Rev. Fr. Dimitrios J. Antokas is the Presiding Priest at St. George Greek Orthodox Church in Bethesda, Maryland.
One of the greatest challenges facing the Christian church today is the tendency to mistake religion for faith. The eminent Greek Orthodox theologian Christos Yannaras writes: “The greatest problem of Christianity – and of Orthodoxy also – is that they have ‘religionized’ Christianity and have turned the Church into a religion. In this way, they cultivated fundamentalisms, hatreds, divisions, a magical perception and relationship with God, also a competitive disposition of one towards another, and a self-centered view of life.”
Metropolitan Hierotheos of Nafpaktos echoes Yannaras’ sentiments when he tells us: “Christianity appeared in the history of mankind as the end of religion and the creation of the experience of the Church….Christ abolished the illness of religion.”
How are these two notions – religion and faith – different? Religion implies the external elements of belief in God—rites, rituals, cultural customs, church laws, physical structures, and a sense of “membership.” We say we “belong” to a particular church. Religion is often identified with an institution or a variety of theologies, many of which are designed, especially in the West, to speak to reason and logic.
On the other hand, faith, in Christian terms, is a relationship with God, an unseen, ongoing encounter with God in Christ. It requires surrender and humility and personal behavior reflecting that surrender. It is above all, interior – nurtured by prayer, a matter of heart and soul – not logic. It is recognizing the numinous, the “unseen in the seen of our life.” It gives rise not to an institution but to a spiritual fellowship (koinonia) which draws its origin from God and its strength from that inner ongoing relationship with Him.
While religion and faith are interrelated, faith always precedes religion. No matter how weak it may be, it is faith that defines us, not its external definitions and forms. After all, the primary purpose of Church is the healing and cure of our souls – not the mere preservation or expansion of an institution. Yet it can be the institutional model of church that can actually drive people out of the pews – if a vibrant, enthusiastic, depth of faith involvement is missing. As the Orthodox priest and author, Fr. Stephen Freeman notes, “organized religion can often be the curse of spiritual living.”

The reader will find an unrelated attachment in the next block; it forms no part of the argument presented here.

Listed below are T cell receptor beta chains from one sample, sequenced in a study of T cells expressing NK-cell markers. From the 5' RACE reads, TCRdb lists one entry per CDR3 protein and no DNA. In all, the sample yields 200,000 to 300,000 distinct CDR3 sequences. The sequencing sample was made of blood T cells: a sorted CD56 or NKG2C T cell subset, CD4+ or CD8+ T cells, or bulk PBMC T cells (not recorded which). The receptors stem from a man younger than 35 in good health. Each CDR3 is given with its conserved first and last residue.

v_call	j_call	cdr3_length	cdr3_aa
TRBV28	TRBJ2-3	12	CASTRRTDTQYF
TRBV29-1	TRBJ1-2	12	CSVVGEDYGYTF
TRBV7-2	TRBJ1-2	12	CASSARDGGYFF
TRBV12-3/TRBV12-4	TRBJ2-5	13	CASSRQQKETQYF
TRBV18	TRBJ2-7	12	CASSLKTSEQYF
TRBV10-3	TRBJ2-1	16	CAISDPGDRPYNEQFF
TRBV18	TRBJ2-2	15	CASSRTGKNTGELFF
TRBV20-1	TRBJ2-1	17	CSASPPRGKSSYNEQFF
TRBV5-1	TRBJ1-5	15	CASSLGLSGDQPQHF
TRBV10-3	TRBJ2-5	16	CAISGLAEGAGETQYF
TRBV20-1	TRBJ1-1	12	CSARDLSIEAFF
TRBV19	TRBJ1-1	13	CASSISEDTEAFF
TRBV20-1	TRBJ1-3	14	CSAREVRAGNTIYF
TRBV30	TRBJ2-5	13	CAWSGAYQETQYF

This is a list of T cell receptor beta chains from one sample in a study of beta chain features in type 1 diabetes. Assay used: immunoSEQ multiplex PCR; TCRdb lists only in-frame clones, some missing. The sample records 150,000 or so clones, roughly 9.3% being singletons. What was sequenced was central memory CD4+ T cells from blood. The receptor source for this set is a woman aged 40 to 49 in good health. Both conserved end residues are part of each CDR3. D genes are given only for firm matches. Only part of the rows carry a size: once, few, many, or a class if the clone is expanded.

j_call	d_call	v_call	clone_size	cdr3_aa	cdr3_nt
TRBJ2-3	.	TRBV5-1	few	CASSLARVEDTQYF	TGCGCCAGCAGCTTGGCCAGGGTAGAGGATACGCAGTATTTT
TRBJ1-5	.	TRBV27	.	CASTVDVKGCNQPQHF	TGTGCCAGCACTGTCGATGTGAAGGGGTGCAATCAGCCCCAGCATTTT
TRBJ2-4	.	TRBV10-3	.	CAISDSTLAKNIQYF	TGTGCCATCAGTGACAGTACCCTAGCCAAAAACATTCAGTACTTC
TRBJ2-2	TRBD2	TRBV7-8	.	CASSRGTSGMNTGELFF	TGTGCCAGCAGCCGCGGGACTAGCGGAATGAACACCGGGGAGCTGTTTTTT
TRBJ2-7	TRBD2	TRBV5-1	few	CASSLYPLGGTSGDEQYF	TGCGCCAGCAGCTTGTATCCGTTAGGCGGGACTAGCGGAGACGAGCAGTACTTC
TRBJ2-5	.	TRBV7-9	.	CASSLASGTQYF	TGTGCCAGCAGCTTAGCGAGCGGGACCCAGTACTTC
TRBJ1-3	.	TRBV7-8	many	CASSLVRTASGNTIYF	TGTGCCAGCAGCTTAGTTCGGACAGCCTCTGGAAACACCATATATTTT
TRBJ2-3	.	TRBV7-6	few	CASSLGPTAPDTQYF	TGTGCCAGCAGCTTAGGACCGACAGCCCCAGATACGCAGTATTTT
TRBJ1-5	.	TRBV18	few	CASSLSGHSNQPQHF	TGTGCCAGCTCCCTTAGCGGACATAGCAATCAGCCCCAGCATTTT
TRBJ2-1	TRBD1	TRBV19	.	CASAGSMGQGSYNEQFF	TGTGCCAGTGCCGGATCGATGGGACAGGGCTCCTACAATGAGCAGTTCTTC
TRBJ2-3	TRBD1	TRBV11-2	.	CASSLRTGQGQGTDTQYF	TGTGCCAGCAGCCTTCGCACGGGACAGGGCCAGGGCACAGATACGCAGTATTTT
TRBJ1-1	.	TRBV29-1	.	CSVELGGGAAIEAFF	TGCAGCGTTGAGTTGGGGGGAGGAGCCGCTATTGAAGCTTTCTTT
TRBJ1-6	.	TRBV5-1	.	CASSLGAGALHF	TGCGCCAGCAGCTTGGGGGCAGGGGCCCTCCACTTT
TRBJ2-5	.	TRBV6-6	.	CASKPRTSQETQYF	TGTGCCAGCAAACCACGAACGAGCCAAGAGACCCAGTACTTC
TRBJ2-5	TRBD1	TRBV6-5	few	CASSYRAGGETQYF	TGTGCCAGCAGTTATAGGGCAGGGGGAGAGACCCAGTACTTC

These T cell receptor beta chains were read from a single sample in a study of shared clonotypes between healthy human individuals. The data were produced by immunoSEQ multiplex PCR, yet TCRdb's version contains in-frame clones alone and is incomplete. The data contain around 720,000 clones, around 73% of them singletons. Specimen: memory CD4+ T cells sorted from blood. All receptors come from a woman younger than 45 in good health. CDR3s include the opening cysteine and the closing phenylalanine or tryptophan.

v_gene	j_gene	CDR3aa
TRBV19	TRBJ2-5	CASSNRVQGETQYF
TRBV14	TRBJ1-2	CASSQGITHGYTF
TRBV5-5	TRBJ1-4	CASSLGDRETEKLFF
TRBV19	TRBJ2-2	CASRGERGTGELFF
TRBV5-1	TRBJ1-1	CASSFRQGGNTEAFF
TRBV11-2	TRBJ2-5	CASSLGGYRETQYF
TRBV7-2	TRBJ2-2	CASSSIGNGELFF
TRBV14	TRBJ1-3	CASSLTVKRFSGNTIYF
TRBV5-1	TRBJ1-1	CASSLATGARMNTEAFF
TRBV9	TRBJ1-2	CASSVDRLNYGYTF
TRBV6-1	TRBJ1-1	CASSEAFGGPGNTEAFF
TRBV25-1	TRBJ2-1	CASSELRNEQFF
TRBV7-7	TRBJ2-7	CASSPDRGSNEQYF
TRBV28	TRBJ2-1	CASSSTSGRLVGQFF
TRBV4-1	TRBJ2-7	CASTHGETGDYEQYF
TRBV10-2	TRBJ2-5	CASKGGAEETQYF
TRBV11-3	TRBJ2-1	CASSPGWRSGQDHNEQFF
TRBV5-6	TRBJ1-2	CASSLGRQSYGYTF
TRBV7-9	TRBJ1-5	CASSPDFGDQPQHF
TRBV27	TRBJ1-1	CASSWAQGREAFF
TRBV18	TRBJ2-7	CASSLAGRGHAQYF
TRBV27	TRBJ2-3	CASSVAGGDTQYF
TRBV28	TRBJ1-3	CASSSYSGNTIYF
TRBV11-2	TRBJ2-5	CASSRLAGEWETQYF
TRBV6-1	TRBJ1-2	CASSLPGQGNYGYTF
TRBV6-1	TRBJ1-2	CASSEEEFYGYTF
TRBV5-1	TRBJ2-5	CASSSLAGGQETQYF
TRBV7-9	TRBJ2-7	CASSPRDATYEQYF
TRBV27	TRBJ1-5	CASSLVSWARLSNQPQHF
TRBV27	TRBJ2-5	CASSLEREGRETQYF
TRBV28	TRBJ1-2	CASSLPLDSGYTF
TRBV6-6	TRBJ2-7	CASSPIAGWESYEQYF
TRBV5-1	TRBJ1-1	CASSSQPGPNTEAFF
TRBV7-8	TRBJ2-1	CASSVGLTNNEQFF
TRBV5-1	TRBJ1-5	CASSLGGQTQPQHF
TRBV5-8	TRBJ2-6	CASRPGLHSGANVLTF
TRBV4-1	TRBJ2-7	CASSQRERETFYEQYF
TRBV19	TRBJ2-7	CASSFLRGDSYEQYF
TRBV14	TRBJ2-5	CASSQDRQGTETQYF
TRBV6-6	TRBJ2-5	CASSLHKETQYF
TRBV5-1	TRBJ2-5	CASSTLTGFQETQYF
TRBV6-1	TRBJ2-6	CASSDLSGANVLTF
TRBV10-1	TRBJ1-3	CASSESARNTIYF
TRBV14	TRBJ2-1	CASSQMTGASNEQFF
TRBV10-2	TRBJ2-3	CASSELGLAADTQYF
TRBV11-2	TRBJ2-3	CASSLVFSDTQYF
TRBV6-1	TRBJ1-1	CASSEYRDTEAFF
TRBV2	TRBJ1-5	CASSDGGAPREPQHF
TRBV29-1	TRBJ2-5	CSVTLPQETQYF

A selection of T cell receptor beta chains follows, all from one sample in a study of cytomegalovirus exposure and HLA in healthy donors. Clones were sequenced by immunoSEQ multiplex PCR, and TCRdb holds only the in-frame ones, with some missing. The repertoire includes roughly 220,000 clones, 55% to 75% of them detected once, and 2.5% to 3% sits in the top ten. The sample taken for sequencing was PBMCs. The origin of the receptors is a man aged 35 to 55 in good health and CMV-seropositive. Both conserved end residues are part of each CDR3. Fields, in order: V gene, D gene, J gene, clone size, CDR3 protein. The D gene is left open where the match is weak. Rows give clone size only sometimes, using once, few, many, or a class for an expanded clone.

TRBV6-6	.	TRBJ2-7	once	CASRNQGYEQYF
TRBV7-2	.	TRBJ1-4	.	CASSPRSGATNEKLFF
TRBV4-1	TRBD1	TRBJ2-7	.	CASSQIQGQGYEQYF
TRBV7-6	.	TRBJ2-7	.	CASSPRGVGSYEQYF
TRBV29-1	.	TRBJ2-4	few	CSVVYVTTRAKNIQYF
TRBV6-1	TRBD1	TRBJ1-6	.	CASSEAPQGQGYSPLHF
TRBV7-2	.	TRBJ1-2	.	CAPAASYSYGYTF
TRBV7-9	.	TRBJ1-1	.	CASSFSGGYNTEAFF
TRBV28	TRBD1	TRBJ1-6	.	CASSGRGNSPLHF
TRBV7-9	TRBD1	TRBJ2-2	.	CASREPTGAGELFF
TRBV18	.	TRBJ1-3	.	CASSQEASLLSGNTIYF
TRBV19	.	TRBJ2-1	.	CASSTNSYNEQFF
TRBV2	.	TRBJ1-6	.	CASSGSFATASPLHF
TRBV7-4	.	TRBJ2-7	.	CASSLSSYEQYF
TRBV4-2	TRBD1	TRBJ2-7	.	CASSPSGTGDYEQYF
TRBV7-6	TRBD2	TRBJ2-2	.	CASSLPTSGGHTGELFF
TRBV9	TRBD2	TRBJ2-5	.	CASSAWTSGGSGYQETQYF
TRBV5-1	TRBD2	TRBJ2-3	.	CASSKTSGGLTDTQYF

How do we personally avoid this?
1) Put faith first. We need to get our own spiritual house in order. We may relate to God/Christ more in terms of a religion than in an ongoing, interior relationship. Church for us may be something we go to rather than a mystery we live. We may just go out of habit or for cultural reasons, or off and on – oblivious to the fact that a love relationship with God requires commitment, constancy, and faithfulness. Our prayer life may be “hit and run” rather than a daily time not only to speak to God but to listen for His voice in stillness. These things speak to the interior nature of our faith, not just its external expressions. This is the bedrock of Christian Orthodox identity: faith as a deep spiritual encounter.
2) Use the tools. Our faith is mediated to us precisely in and through the Church, the koinonia. While not perfect, everything we need for our personal spiritual growth comes to us from that fellowship of faith. That is why Jesus’ coming, as Metropolitan Hierotheos writes: “abolished the illness of religion and created the Church.” How do I regard and relate to the Church? Do I come to Divine Liturgy to participate in it or simply to watch it? Am I regularly late or do I leave early? Do I receive Communion? When is the last time I went to Confession? Do I make an effort to actively learn about my faith through Bible Study or Adult Religious Education, or personal spiritual reading? Do I have a sense of responsibility and connectedness to my fellow believers? These “holy tools” can keep us focused on the interior life of our heart and souls – not simply on the busy nature and frenzy of typical church activities.
3) Recommit yourself to God in Christ. With the above questions and others, bring your faith to life again. Re-dedicate your life to Christ – every day. Experience the fire that came upon those first Christians at Pentecost and inspired them to share their experience of Jesus with the rest of the world. They had no Church building, no developed and written theology, no external structures, a minimal organizational arrangement, no committees or elaborate liturgy – all they had were the stories about and the experience of Jesus, the Christ of God. That was enough to set them on “fire” and compel them to bring that wondrous faith to the then-known world. I pray that the power of the Holy Spirit set ablaze that fire in your hearts! Remember, please pray for me.
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